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Alumni Changemakers

These CAS alumni are making their mark on the world, in the way only an AU Changemaker can. Get inspired by their stories!

Do you have a CAS alum to recommend as a Changemaker? Email us: phousman@american.edu.

Julia Rommel

 

Julia RommelMFA Studio Art ‘05

Having really amazing instructors who exposed me to so much theory and contemporary art criticism exploded my head in terms of what art can do and how it can reach out into broader society.

New York City-based artist Julia Rommel creates minimalist paintings that explore relationships between color and form through strong blocks of color and the stretching and manipulation of painted canvases. Rommel's recent exhibition at Bureau, New York was profiled by Artforum, and her painting Cool Topics was acquired by the Metropolitan Museum of Art in 2021.  

In the MFA program, Rommel’s time experimenting in her studio built a solid foundation for her professional practice and an understanding of the dedication required for success as an artist. In her coursework, “We moved through the history of how so many artists think about making work, and that helped me move through my own failures and successes at making work.” Rommel also cites the program’s Visiting Artist Series as an essential part of her education, both in forming connections to the New York art world and for her exposure to successful artists who provided their critique and insights.  

Rommel is preparing for an exhibition in Oslo, Norway in fall 2022. “I’m trying to figure out how to add ‘surprises’ to each composition while staying really minimal,” all in the pursuit of joy in the painting process.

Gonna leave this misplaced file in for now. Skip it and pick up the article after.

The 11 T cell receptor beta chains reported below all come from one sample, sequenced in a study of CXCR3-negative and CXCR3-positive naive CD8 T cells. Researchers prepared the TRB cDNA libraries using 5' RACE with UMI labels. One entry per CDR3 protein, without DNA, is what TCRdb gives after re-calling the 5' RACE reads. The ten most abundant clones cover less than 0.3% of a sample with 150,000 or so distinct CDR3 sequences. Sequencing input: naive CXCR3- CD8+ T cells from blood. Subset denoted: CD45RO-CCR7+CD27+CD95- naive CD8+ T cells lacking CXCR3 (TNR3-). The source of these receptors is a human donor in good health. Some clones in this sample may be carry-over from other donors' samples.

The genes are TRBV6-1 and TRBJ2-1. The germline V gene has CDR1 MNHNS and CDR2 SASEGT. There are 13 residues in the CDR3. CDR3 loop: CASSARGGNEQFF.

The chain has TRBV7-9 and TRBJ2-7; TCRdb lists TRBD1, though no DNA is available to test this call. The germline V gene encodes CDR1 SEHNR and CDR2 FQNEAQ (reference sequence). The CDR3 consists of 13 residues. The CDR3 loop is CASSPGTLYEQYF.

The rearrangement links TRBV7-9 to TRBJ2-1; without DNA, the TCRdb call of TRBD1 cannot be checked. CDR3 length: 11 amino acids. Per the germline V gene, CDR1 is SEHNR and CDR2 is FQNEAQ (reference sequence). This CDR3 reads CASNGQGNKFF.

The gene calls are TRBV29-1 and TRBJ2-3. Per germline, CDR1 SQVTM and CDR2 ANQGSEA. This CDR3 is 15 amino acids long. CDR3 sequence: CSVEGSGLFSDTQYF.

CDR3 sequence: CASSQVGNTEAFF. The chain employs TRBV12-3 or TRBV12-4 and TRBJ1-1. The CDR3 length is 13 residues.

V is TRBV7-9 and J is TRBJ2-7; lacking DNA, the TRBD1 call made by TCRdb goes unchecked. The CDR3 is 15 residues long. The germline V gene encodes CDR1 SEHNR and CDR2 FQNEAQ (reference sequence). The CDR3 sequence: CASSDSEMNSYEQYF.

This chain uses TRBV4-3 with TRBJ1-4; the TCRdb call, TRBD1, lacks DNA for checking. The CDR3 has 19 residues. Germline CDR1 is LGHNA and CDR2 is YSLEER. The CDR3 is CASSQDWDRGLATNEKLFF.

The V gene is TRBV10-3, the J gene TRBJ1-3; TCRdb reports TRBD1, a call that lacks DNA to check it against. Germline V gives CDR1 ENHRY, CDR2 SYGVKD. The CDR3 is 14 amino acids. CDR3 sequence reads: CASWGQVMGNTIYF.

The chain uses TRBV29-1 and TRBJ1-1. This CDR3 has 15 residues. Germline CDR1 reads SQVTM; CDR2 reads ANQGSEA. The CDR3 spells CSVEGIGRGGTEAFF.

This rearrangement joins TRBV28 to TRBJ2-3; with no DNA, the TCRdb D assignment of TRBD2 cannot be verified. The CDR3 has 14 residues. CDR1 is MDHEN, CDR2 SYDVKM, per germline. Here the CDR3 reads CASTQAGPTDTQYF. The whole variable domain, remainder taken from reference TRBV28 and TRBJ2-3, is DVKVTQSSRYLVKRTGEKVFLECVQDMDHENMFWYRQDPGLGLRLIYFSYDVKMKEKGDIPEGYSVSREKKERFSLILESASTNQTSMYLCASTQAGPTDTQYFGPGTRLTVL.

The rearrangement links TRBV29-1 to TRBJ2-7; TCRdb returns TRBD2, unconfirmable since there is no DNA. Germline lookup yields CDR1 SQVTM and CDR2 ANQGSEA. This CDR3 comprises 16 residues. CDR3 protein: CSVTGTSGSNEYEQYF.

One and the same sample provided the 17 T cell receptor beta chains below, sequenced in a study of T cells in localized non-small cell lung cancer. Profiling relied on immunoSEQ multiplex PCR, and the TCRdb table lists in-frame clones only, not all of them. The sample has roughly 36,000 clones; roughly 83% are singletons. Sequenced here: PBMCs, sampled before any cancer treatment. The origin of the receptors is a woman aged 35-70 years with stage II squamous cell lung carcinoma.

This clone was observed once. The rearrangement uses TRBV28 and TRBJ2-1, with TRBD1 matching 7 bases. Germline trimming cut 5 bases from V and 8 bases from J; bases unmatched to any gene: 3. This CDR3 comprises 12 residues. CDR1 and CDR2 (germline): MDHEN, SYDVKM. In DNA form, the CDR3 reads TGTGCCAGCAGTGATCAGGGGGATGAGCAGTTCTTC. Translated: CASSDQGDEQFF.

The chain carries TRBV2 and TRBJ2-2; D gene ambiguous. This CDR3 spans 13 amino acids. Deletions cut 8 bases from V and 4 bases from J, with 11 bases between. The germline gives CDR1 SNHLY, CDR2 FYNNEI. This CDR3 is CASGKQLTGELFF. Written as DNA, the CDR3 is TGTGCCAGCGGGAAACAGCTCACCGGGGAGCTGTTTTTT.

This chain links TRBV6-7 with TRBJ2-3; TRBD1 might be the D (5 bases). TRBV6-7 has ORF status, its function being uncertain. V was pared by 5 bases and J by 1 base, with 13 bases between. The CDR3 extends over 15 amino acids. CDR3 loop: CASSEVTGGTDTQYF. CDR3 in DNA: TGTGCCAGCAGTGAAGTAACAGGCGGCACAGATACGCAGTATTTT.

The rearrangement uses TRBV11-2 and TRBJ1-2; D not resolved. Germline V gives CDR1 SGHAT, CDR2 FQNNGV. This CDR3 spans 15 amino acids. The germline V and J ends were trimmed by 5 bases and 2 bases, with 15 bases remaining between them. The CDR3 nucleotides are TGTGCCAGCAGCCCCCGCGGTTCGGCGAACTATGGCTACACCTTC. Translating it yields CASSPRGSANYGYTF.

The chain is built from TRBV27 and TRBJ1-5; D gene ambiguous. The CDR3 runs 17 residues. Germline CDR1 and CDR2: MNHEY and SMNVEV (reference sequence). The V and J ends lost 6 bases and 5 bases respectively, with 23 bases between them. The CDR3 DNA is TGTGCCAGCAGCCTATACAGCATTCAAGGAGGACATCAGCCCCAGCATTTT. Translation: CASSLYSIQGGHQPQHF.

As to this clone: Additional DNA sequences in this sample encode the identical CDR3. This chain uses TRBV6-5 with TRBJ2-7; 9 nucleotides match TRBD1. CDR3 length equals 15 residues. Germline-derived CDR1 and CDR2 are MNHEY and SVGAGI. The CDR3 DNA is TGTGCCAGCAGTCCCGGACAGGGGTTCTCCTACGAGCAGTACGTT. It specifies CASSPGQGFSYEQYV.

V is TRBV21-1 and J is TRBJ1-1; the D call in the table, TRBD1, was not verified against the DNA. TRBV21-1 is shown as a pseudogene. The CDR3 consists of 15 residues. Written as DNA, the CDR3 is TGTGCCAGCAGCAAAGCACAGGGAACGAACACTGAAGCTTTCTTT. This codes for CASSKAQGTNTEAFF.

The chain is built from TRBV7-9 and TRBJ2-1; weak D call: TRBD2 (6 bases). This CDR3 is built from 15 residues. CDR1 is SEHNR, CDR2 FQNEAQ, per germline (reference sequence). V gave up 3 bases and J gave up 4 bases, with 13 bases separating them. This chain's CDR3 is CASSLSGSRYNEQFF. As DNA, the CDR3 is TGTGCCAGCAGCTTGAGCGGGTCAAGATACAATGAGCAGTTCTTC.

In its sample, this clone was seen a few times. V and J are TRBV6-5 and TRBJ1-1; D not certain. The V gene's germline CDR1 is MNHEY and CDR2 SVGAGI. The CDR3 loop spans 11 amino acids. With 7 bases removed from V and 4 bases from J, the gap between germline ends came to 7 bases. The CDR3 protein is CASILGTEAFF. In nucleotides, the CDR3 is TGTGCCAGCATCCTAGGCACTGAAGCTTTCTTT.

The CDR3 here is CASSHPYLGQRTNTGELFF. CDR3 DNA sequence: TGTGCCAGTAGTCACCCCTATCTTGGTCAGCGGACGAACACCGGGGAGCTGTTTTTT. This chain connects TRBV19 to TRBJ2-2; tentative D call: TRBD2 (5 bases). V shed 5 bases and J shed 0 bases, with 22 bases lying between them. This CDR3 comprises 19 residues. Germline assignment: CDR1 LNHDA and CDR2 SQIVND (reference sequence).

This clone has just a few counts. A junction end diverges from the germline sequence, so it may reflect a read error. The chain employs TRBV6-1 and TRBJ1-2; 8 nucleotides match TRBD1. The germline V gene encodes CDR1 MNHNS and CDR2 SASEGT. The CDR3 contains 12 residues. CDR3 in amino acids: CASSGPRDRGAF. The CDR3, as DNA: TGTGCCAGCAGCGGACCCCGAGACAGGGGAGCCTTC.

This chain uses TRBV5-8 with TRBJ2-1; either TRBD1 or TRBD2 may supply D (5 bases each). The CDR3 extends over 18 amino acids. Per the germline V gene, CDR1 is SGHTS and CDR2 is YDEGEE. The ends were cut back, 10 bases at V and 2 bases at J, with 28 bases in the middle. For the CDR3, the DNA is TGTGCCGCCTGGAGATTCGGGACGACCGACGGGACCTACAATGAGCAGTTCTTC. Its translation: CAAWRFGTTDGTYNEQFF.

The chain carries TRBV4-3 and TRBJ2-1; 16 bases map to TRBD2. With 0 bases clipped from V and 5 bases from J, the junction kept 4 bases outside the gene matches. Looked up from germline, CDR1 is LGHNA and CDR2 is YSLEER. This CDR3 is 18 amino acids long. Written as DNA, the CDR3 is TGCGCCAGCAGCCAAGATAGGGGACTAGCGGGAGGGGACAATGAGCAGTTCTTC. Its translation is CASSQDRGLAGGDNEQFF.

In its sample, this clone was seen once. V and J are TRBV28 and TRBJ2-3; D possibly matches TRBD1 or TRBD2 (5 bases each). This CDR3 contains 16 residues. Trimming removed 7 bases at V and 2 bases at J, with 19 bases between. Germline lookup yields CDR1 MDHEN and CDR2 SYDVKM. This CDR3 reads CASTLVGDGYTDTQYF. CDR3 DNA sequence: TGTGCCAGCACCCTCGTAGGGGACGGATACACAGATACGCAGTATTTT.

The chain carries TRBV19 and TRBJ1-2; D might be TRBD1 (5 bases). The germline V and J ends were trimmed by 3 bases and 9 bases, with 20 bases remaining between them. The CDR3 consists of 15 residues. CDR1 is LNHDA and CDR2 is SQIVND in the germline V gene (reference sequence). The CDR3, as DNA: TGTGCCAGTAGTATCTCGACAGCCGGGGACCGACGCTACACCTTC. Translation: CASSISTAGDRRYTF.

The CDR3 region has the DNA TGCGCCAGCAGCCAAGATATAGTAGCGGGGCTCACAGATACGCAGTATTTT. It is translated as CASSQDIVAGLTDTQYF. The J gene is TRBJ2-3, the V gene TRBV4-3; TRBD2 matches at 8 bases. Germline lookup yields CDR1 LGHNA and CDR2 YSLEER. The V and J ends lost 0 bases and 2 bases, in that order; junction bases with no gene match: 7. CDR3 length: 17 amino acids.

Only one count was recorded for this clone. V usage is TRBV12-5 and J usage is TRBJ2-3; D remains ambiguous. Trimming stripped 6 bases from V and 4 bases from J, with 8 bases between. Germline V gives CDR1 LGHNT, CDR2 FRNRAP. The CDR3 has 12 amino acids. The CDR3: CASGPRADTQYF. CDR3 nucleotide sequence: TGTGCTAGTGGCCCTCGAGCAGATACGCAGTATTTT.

Tiffany Townsend

 

Tiffany TownsendMA Arts Management ’07

My time at AU increased my understanding of both the business and artistic aspects of what it takes to successfully operate an arts organization.

As a master’s degree candidate at American University, Tiffany Townsend crafted a nonprofit prospect research and management plan as part of her Capstone Project. Now, she’s directly applying that knowledge to her current job as associate at the Smithsonian’s National Museum of African American History and Culture (NMAAHC). 

At NMAAHC, Tiffany is working on the museum’s $350 million Living History Endowment Campaign, which runs through 2024. “My role is to find fundraising support for the campaign through prospect research, prospect management, and donor stewardship for individual donors and corporations. I am excited to help secure resources for the museum’s future!” During NMAAHC’s fourth Women’s E3 Summit (Empowerment, Entrepreneurship, Engagement), Tiffany was an integral part of the production team.

“What I loved most about AU was the caring professors who supported me during the completion of my master’s degree, along with the deep friendships I developed with several of my classmates.” looking forward, Tiffany says, “What I love most about my current job is collaborating with my fundraising colleagues around finding new ways to support a museum devoted to black history and culture, which I am deeply passionate about.”

Quanice G. Floyd

 

Quanice G. Floyd
MA Arts Management ’16